On the Road Again: The Excursions of Marist’s Water Polo Team

On January 11, the official season for Marist women’s water polo was still a week out from its start. But they were hard at work. You couldn’t find them in the McCann pool, though. Instead, the team had recently arrived in Lille, France for a pre-season exhibition tournament.  

One weekend later, they were in Honolulu, Hawaii for their first official games of the season. For a collegiate team to do such extensive traveling, especially out of the country, is a quite unusual and unique experience for the players themselves. Captain goalie Carsen Horvatich and captain attacker Lexi Puhl provided some deeper insight into the team’s overall travel experience, and yes, how it’s all paid for.  

“We sell raffle tickets,” said Horvatich. “All of athletics is part of this one raffle but what we raise goes straight to us… So each player sells about 30 tickets, [and] that’s how we get to go to all these places.” 

The team consists of 23 girls in total. If they were all to sell the estimated 30 tickets, the team would nab 690 tickets-worth of trip funding. Of course, despite all of the team’s efforts, they can’t do all the fundraising on their own. That’s where head coach Chris Vidale comes into play.  

“Chris is a huge contributor in finding people to donate money for us… in the program, we don’t get much,” said Horvatich. 

Once the team raises the funds and the plans for the trips are in place, they just have to worry about being ready for the game. Needless to say, because of zone changes, time is not necessarily on their side. Think about an entire team experiencing jet lag. According to the Mayo Clinic “jet lag can cause daytime fatigue, an unwell feeling, difficulty staying alert and gastrointestinal problems.”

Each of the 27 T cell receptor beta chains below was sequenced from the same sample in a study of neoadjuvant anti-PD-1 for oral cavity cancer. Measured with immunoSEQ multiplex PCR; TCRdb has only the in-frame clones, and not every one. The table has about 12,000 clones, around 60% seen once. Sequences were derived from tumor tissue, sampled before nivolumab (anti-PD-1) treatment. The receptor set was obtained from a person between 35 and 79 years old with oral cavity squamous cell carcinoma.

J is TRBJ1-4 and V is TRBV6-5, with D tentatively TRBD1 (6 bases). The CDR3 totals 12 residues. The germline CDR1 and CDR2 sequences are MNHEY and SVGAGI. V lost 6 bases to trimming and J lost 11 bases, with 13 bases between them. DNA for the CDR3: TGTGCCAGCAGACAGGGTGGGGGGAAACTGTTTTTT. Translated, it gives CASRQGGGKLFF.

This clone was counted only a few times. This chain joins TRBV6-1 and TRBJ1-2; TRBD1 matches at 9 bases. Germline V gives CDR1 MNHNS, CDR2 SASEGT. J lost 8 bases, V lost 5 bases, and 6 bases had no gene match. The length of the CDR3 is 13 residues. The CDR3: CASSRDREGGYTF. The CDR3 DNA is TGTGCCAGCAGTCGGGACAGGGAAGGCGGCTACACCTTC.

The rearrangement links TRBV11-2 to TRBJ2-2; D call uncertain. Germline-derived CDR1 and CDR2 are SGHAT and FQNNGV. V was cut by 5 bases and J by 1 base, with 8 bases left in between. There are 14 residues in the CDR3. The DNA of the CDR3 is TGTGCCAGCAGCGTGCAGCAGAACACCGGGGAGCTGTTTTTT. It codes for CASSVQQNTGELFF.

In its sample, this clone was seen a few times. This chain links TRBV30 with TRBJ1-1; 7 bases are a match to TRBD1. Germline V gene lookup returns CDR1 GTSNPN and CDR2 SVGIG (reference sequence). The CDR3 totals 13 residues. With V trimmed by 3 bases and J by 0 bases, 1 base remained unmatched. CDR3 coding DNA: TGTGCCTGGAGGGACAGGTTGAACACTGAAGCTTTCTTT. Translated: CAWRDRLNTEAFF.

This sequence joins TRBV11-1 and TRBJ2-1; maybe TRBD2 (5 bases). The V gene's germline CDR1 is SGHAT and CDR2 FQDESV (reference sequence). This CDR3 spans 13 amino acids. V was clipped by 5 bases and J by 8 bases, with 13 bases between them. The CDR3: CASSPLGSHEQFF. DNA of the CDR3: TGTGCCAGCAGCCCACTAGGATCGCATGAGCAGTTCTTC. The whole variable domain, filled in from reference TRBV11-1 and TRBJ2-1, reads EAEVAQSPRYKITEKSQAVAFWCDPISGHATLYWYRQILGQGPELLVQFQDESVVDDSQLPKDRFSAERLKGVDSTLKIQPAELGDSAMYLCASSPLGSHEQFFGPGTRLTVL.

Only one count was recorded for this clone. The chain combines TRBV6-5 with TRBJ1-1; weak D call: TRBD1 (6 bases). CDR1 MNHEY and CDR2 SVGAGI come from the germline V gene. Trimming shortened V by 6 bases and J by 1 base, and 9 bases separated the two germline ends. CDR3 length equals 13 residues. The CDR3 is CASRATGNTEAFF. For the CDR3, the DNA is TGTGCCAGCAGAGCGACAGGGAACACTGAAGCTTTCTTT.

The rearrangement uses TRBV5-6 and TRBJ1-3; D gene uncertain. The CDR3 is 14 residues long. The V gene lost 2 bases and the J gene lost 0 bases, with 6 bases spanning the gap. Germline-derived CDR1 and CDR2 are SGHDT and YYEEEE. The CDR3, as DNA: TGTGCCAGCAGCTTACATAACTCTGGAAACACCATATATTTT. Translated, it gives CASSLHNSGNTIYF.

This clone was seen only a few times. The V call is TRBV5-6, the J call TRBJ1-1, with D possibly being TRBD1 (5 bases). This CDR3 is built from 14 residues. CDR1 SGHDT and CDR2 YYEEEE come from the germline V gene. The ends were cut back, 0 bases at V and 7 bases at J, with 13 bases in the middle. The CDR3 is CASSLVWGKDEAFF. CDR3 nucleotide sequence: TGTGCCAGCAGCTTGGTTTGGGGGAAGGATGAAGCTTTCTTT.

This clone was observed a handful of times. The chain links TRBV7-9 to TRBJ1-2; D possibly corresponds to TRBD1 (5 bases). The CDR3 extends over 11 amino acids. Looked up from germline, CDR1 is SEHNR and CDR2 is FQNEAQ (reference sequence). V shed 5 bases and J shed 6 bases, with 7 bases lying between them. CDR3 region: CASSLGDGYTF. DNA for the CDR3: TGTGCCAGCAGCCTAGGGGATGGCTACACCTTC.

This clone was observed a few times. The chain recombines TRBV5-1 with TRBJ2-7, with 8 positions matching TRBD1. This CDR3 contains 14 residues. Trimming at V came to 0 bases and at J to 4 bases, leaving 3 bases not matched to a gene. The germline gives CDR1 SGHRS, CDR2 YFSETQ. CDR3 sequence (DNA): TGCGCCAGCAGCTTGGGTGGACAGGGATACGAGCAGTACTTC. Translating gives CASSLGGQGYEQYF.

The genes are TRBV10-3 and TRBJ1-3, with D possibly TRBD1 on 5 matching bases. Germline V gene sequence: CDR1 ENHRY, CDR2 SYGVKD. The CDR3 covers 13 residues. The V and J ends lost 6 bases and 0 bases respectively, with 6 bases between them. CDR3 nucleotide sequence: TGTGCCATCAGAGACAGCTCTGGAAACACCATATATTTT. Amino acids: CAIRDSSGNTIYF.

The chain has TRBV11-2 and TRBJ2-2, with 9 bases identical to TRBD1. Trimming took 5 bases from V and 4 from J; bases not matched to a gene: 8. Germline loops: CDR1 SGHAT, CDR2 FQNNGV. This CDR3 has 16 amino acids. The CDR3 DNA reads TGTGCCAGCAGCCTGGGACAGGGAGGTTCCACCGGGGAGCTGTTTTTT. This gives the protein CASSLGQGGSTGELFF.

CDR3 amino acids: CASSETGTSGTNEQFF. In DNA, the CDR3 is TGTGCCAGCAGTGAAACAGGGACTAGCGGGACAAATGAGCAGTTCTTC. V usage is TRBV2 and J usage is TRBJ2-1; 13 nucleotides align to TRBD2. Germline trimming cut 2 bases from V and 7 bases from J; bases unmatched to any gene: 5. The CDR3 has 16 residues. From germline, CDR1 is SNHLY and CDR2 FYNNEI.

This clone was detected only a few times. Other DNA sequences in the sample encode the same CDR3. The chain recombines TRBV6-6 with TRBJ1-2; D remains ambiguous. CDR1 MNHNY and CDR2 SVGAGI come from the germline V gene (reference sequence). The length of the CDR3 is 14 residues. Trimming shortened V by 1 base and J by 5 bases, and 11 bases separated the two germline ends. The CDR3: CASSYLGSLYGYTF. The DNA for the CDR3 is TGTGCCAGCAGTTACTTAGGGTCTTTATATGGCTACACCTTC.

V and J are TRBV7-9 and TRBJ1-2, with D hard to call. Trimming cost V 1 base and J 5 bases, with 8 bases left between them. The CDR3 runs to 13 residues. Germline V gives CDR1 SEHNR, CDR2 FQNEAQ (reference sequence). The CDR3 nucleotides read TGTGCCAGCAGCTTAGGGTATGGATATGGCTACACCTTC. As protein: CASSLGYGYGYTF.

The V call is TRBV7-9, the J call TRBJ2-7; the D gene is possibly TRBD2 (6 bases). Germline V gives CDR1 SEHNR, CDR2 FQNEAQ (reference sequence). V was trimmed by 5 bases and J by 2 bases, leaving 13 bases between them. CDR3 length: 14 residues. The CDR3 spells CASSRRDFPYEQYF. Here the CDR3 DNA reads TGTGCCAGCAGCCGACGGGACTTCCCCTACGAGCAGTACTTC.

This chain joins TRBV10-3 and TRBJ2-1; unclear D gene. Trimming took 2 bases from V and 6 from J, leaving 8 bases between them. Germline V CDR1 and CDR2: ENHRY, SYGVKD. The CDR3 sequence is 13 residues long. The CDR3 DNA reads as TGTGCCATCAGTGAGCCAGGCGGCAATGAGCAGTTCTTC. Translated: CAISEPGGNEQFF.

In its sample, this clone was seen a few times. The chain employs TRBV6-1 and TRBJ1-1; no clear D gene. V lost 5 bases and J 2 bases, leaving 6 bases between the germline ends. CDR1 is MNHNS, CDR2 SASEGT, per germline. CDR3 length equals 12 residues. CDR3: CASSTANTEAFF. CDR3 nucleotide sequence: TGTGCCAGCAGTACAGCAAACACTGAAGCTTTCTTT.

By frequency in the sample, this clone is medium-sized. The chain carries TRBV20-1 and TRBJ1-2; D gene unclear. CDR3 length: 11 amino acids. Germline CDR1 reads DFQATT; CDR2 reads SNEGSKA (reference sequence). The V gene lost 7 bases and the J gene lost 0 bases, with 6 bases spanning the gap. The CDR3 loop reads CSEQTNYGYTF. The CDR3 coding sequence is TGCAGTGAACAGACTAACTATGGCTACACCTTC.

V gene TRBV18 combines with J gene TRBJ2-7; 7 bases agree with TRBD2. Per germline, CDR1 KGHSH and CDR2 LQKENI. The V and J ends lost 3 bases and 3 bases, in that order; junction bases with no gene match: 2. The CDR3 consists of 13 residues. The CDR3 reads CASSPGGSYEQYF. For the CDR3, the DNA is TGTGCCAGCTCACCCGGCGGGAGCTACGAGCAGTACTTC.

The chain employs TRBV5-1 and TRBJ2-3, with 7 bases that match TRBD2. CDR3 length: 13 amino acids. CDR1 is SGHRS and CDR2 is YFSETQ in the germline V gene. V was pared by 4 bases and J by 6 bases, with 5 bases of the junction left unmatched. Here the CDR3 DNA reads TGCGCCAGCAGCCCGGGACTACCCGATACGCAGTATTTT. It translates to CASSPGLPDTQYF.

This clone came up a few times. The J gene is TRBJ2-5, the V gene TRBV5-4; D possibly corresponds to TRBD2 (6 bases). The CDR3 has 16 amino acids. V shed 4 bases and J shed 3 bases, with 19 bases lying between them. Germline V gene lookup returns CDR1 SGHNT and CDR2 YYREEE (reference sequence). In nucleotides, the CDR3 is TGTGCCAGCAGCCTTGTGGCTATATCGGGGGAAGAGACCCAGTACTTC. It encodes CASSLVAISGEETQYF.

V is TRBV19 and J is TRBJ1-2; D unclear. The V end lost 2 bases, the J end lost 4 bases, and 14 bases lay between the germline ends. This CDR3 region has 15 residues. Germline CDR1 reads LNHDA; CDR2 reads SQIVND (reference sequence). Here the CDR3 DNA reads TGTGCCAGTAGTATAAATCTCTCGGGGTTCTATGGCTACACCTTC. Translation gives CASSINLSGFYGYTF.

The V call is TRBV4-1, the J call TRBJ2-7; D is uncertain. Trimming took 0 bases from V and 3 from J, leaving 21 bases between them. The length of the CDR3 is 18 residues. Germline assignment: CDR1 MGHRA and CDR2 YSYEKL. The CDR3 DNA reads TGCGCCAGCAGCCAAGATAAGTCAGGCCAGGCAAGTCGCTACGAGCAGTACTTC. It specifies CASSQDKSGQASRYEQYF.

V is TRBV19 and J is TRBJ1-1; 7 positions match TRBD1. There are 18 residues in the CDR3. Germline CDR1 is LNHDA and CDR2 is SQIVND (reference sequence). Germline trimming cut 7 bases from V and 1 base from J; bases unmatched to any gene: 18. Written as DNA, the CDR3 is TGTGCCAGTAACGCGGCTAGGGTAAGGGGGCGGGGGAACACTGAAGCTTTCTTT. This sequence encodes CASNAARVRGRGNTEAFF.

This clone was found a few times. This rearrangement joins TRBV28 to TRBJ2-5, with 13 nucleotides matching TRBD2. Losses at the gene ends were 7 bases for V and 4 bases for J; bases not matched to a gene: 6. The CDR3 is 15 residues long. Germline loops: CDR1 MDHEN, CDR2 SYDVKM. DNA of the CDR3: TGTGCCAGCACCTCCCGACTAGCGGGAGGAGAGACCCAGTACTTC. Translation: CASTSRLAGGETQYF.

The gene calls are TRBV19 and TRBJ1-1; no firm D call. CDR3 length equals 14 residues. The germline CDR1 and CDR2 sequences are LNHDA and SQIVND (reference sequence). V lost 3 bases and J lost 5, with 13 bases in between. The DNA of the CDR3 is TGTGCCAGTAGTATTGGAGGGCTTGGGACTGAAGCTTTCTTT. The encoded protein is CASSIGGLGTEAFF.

All problems that could seriously affect gameplay. There is a six-hour difference between New York and France, and France is 11 hours behind Hawaii. Although there is the potential for jet lag to hit, the team attempts to thwart its effects. 

“In France, we got there the day before and then we had one game every day,” Horvatich recalled. “Then Hawaii we got there, had one practice, then had two games each day.” The team usually has a cool down once traveling comes to a halt, simply because they’ve been on the plane for so long. That’s not the case when you have games to win.    

“It’s definitely difficult, going from… totally different time zones in a matter of two weeks,” she said.  

Getting to travel is beneficial for the team in many ways. Of course one of those benefits is the travel part and experiencing multicultural experiences with teammates and friends. Horvatich mentioned that experience involved 24/7 bonding, as well as natural exposure to some of the world’s most famous wonder. The team spent a day in Bruges, Belgium, explored Lille and saw the Paris essentials: the Louvre, and of course, the Eiffel Tower.   

While in Hawaii, they were able to go to an outrigger which they described as similar to a club; the team dressed up and enjoyed a meal. They also took pictures on the beach and went on a paddleboarding excursion together. Puhl confidently mentioned that some of the best parts of the trips involved eating. 

“We always try to find really good places to eat,” she said. “There’s this amazing udon place in Honolulu that’s got the best noodles, the best udon ever.” 

Although the activities outside the game were fun the travel is also practical for the team’s gameplay and season preparation. 

 “I definitely think it enhances our play,” Puhl said. Traveling to exotic locations may not sound like crippling hardship – and it isn’t — but there’s adversity to it. There’s an adjustment, and at the core of the traveling lies the purpose of winning a game, winning a tournament. That’s not necessarily what it’s all about, but it’s certainly a driving factor.  

“Every time you get the chance to try what you learn on new teams, it gives you a different look and prepares you better for next time,” Puhl continued. “The more times you’re exposed to it the more times you get to improve.”

Edited by Will Bjarnar

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